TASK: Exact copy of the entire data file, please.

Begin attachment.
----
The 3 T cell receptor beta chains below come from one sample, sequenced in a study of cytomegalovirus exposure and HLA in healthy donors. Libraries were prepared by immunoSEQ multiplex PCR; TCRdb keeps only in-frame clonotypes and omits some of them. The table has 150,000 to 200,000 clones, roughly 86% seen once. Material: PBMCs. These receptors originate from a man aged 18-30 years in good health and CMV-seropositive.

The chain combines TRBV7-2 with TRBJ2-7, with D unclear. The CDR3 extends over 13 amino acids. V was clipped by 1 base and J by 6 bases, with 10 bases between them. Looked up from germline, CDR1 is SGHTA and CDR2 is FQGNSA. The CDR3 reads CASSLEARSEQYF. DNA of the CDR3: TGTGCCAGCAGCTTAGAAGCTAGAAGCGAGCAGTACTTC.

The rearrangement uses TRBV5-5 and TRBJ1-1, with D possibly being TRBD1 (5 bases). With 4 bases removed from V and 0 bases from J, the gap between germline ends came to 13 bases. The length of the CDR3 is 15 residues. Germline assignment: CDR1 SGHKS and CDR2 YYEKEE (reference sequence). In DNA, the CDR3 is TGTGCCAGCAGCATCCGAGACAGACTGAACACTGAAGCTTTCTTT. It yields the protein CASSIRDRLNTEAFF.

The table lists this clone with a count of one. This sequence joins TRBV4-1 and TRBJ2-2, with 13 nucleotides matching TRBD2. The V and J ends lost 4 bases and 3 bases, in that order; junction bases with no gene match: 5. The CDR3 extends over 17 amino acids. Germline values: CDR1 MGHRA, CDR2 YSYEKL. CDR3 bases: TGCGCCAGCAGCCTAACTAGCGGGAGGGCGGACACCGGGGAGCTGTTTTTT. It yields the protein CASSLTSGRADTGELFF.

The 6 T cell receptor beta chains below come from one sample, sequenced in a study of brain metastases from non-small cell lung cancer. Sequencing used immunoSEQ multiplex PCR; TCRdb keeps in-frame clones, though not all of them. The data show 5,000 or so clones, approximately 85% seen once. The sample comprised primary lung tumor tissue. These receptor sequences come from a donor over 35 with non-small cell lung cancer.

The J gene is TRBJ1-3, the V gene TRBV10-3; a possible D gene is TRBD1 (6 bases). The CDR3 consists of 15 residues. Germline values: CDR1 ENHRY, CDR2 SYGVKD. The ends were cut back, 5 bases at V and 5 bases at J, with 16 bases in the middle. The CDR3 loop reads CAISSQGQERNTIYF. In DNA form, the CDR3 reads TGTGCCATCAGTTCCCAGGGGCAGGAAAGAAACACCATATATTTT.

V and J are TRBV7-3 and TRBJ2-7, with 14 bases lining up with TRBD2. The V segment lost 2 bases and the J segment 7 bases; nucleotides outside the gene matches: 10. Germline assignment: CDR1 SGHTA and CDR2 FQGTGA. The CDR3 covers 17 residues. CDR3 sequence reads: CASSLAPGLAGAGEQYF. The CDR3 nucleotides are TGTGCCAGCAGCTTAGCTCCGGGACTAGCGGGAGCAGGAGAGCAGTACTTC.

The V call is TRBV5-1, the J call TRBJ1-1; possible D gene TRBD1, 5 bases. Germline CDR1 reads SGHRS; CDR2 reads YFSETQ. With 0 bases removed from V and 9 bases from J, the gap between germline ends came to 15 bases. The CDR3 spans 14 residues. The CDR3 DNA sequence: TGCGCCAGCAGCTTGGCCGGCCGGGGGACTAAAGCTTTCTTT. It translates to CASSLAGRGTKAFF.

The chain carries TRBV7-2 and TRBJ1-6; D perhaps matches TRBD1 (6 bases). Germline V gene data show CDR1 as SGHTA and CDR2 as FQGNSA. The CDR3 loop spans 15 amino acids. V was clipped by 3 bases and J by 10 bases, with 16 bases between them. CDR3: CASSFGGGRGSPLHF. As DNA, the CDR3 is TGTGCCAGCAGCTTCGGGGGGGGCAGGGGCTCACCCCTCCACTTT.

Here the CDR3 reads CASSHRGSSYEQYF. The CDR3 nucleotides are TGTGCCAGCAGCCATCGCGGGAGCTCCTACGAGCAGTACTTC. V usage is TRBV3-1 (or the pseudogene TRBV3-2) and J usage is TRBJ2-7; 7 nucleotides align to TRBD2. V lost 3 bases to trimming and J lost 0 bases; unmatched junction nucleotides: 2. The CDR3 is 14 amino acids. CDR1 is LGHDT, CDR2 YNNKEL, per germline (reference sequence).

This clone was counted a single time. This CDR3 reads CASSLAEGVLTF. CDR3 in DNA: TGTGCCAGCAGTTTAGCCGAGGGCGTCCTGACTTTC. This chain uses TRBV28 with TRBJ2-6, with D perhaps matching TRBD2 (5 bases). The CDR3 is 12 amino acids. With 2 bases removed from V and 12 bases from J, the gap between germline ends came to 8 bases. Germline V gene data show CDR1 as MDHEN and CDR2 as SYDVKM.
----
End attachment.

The 3 T cell receptor beta chains below come from one sample, sequenced in a study of cytomegalovirus exposure and HLA in healthy donors. Libraries were prepared by immunoSEQ multiplex PCR; TCRdb keeps only in-frame clonotypes and omits some of them. The table has 150,000 to 200,000 clones, roughly 86% seen once. Material: PBMCs. These receptors originate from a man aged 18-30 years in good health and CMV-seropositive.

The chain combines TRBV7-2 with TRBJ2-7, with D unclear. The CDR3 extends over 13 amino acids. V was clipped by 1 base and J by 6 bases, with 10 bases between them. Looked up from germline, CDR1 is SGHTA and CDR2 is FQGNSA. The CDR3 reads CASSLEARSEQYF. DNA of the CDR3: TGTGCCAGCAGCTTAGAAGCTAGAAGCGAGCAGTACTTC.

The rearrangement uses TRBV5-5 and TRBJ1-1, with D possibly being TRBD1 (5 bases). With 4 bases removed from V and 0 bases from J, the gap between germline ends came to 13 bases. The length of the CDR3 is 15 residues. Germline assignment: CDR1 SGHKS and CDR2 YYEKEE (reference sequence). In DNA, the CDR3 is TGTGCCAGCAGCATCCGAGACAGACTGAACACTGAAGCTTTCTTT. It yields the protein CASSIRDRLNTEAFF.

The table lists this clone with a count of one. This sequence joins TRBV4-1 and TRBJ2-2, with 13 nucleotides matching TRBD2. The V and J ends lost 4 bases and 3 bases, in that order; junction bases with no gene match: 5. The CDR3 extends over 17 amino acids. Germline values: CDR1 MGHRA, CDR2 YSYEKL. CDR3 bases: TGCGCCAGCAGCCTAACTAGCGGGAGGGCGGACACCGGGGAGCTGTTTTTT. It yields the protein CASSLTSGRADTGELFF.

The 6 T cell receptor beta chains below come from one sample, sequenced in a study of brain metastases from non-small cell lung cancer. Sequencing used immunoSEQ multiplex PCR; TCRdb keeps in-frame clones, though not all of them. The data show 5,000 or so clones, approximately 85% seen once. The sample comprised primary lung tumor tissue. These receptor sequences come from a donor over 35 with non-small cell lung cancer.

The J gene is TRBJ1-3, the V gene TRBV10-3; a possible D gene is TRBD1 (6 bases). The CDR3 consists of 15 residues. Germline values: CDR1 ENHRY, CDR2 SYGVKD. The ends were cut back, 5 bases at V and 5 bases at J, with 16 bases in the middle. The CDR3 loop reads CAISSQGQERNTIYF. In DNA form, the CDR3 reads TGTGCCATCAGTTCCCAGGGGCAGGAAAGAAACACCATATATTTT.

V and J are TRBV7-3 and TRBJ2-7, with 14 bases lining up with TRBD2. The V segment lost 2 bases and the J segment 7 bases; nucleotides outside the gene matches: 10. Germline assignment: CDR1 SGHTA and CDR2 FQGTGA. The CDR3 covers 17 residues. CDR3 sequence reads: CASSLAPGLAGAGEQYF. The CDR3 nucleotides are TGTGCCAGCAGCTTAGCTCCGGGACTAGCGGGAGCAGGAGAGCAGTACTTC.

The V call is TRBV5-1, the J call TRBJ1-1; possible D gene TRBD1, 5 bases. Germline CDR1 reads SGHRS; CDR2 reads YFSETQ. With 0 bases removed from V and 9 bases from J, the gap between germline ends came to 15 bases. The CDR3 spans 14 residues. The CDR3 DNA sequence: TGCGCCAGCAGCTTGGCCGGCCGGGGGACTAAAGCTTTCTTT. It translates to CASSLAGRGTKAFF.

The chain carries TRBV7-2 and TRBJ1-6; D perhaps matches TRBD1 (6 bases). Germline V gene data show CDR1 as SGHTA and CDR2 as FQGNSA. The CDR3 loop spans 15 amino acids. V was clipped by 3 bases and J by 10 bases, with 16 bases between them. CDR3: CASSFGGGRGSPLHF. As DNA, the CDR3 is TGTGCCAGCAGCTTCGGGGGGGGCAGGGGCTCACCCCTCCACTTT.

Here the CDR3 reads CASSHRGSSYEQYF. The CDR3 nucleotides are TGTGCCAGCAGCCATCGCGGGAGCTCCTACGAGCAGTACTTC. V usage is TRBV3-1 (or the pseudogene TRBV3-2) and J usage is TRBJ2-7; 7 nucleotides align to TRBD2. V lost 3 bases to trimming and J lost 0 bases; unmatched junction nucleotides: 2. The CDR3 is 14 amino acids. CDR1 is LGHDT, CDR2 YNNKEL, per germline (reference sequence).

This clone was counted a single time. This CDR3 reads CASSLAEGVLTF. CDR3 in DNA: TGTGCCAGCAGTTTAGCCGAGGGCGTCCTGACTTTC. This chain uses TRBV28 with TRBJ2-6, with D perhaps matching TRBD2 (5 bases). The CDR3 is 12 amino acids. With 2 bases removed from V and 12 bases from J, the gap between germline ends came to 8 bases. Germline V gene data show CDR1 as MDHEN and CDR2 as SYDVKM.